Andrology. Chromosome analysis of spermatozoa extracted from testes of men with non-obstructive azoospermia
Source: Human Reproduction, Volume 15, Number 5, May 2000 , pp. 1121-1124(4)
Publisher: Oxford University Press
Abstract:Infertile men with azoospermia now have the possibility of fathering children by testicular sperm extraction combined with intracytoplasmic sperm injection. However, there are concerns about the risk of chromosomal abnormalities in their spermatozoa. We have studied aneuploidy frequencies for chromosomes 13, 21, X and Y by multicolour fluorescence in-situ hybridization (FISH) in testicular spermatozoa extracted from three men with non-obstructive azoospermia. The men were 34-37 years of age and had normal follicle-stimulating hormone (FSH) concentrations and normal 46,XY somatic karyotypes. A total of 3324 spermatozoa was analysed. The infertile patients had an elevated frequency of disomy for chromosomes 13, 21, XY disomy compared to controls but none of these reached statistical significance. Also there was no significant difference in the sex ratio or the frequency of diploidy in azoospermic patients compared to normal control donors. This first report on chromosomal aneuploidy in spermatozoa extracted from testes of patients with non-obstructive azoospermia suggests that some azoospermic men do not have a substantially increased risk of chromosomally abnormal spermatozoa.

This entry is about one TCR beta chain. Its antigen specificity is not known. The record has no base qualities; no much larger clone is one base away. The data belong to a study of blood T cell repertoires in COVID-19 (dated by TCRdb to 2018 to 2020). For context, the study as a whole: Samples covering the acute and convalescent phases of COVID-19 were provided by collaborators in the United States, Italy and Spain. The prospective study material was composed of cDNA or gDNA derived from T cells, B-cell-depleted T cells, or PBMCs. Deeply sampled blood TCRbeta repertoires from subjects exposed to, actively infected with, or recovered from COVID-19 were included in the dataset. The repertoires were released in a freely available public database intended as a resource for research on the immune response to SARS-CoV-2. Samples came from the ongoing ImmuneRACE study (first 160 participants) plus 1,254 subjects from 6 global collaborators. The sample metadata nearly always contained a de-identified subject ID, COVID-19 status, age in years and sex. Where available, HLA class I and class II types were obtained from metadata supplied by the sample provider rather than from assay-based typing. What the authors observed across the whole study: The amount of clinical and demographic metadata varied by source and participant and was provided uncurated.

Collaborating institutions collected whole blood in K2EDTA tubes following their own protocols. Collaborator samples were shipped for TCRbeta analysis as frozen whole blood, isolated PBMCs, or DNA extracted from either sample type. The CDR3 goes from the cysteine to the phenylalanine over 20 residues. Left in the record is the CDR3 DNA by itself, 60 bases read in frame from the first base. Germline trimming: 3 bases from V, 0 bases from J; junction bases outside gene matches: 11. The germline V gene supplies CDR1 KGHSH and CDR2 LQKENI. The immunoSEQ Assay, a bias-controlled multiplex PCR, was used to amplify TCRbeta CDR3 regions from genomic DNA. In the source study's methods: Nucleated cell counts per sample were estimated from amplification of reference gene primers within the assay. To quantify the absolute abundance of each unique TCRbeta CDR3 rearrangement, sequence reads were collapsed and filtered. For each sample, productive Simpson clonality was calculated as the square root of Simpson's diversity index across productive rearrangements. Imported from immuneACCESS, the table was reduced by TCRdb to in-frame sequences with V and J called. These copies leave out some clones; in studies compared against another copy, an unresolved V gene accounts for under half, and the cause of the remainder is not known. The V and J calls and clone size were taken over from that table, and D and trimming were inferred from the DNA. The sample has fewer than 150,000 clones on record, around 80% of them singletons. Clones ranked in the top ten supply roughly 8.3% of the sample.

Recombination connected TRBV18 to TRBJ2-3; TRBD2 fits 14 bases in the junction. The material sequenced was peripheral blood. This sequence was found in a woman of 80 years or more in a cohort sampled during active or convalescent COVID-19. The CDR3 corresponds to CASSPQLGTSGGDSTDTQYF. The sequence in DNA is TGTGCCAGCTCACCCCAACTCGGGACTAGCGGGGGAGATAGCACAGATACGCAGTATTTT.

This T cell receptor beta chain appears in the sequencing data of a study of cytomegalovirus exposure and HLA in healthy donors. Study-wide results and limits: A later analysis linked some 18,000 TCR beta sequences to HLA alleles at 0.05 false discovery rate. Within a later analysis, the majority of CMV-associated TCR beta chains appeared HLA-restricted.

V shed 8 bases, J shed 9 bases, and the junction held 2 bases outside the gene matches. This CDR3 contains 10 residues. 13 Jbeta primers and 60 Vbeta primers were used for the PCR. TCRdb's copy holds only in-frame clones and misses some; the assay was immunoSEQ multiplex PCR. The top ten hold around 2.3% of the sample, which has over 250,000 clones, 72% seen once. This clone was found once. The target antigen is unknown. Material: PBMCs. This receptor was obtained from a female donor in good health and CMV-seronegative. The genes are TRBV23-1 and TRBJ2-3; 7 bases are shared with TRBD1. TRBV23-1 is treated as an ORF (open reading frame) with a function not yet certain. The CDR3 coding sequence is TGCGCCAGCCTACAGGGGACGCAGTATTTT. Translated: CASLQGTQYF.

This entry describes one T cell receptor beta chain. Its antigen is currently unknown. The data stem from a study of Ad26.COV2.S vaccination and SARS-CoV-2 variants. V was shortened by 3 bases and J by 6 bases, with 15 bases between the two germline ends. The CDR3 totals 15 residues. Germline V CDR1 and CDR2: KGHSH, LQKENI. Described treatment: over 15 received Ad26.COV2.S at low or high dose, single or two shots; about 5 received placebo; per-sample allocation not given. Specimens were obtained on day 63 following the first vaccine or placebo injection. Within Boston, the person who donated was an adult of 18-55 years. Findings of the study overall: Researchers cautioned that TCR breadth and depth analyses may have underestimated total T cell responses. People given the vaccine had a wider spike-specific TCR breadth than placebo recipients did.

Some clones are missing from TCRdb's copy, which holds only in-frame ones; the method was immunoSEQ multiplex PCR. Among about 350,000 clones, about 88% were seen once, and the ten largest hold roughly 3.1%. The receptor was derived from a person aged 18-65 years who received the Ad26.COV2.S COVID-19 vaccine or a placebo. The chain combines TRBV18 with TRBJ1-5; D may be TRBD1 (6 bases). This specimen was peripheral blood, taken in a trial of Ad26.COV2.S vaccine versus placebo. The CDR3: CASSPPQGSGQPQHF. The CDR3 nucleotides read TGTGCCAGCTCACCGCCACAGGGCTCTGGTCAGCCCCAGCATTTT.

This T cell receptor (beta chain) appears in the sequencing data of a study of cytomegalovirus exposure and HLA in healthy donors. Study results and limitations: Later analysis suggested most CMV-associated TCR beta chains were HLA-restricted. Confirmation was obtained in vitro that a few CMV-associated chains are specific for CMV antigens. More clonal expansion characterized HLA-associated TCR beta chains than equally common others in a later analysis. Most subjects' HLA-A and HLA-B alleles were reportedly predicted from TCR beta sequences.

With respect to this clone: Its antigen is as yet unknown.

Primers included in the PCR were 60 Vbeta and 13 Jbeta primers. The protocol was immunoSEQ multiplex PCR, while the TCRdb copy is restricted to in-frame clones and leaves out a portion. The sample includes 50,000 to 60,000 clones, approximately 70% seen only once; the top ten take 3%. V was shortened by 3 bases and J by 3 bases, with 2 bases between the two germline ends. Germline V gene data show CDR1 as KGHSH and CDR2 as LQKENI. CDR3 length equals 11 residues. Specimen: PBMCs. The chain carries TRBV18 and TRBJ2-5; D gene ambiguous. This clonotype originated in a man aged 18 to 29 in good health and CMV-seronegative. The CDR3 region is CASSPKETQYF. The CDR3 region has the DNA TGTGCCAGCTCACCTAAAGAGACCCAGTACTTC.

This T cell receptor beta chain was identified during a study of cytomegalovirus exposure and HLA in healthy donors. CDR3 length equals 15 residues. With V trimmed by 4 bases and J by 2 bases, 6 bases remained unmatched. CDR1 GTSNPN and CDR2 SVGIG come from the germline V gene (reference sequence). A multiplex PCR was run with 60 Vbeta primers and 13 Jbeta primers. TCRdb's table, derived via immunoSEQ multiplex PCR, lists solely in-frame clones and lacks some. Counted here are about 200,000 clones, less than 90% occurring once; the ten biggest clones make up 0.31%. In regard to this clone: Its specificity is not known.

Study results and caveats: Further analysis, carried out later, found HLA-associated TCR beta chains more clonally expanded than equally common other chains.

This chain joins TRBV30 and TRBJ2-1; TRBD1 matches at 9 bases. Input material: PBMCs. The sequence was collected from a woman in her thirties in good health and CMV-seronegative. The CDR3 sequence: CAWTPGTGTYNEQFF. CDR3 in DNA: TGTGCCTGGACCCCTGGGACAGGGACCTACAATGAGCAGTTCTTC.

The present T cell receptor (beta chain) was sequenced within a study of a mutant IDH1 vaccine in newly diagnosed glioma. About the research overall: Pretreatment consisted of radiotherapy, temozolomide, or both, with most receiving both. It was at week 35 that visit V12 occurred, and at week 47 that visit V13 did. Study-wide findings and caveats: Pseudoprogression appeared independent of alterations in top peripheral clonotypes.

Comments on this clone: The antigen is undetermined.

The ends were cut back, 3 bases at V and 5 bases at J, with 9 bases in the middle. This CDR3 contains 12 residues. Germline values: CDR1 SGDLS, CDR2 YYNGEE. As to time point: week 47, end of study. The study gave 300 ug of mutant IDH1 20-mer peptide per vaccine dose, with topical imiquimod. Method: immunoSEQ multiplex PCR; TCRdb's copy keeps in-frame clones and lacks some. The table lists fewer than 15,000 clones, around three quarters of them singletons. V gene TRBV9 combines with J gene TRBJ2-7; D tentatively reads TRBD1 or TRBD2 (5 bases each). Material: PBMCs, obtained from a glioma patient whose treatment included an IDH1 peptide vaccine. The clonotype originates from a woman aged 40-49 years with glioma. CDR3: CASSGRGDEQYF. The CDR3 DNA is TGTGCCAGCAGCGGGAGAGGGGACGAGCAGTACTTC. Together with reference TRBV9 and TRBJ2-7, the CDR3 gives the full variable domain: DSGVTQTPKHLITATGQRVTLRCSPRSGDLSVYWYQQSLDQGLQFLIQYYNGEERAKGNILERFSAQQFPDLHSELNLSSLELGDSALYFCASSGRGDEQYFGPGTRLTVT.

Document Type: Research article
Affiliations: 1: Department of Medical Genetics, Faculty of Medicine, University of Calgary, 2: Department of Obstetrics and Gynecology, Faculty of Medicine, University of Calgary, Alberta, Canada and 3: Cancer Center Biometry section, Northwestern University, Chicago, Illinois, USA 4: Department of Genetics, Alberta Children's Hospital,
Publication date: 2000-05-01
- Human Reproduction features full-length, peer-reviewed papers reporting original research, clinical case histories, as well as opinions and debates on topical issues. Papers published cover the scientific and medical aspects of reproductive physiology and pathology, endocrinology, andrology, gonad function, gametogenesis, fertilization, embryo development, implantation, pregnancy, genetics, genetic diagnosis, oncology, infectious disease, surgery, contraception, infertility treatment, psychology, ethics and social issues. The highest scientific and editorial standard is maintained throughout the journal along with a rapid rate of publication.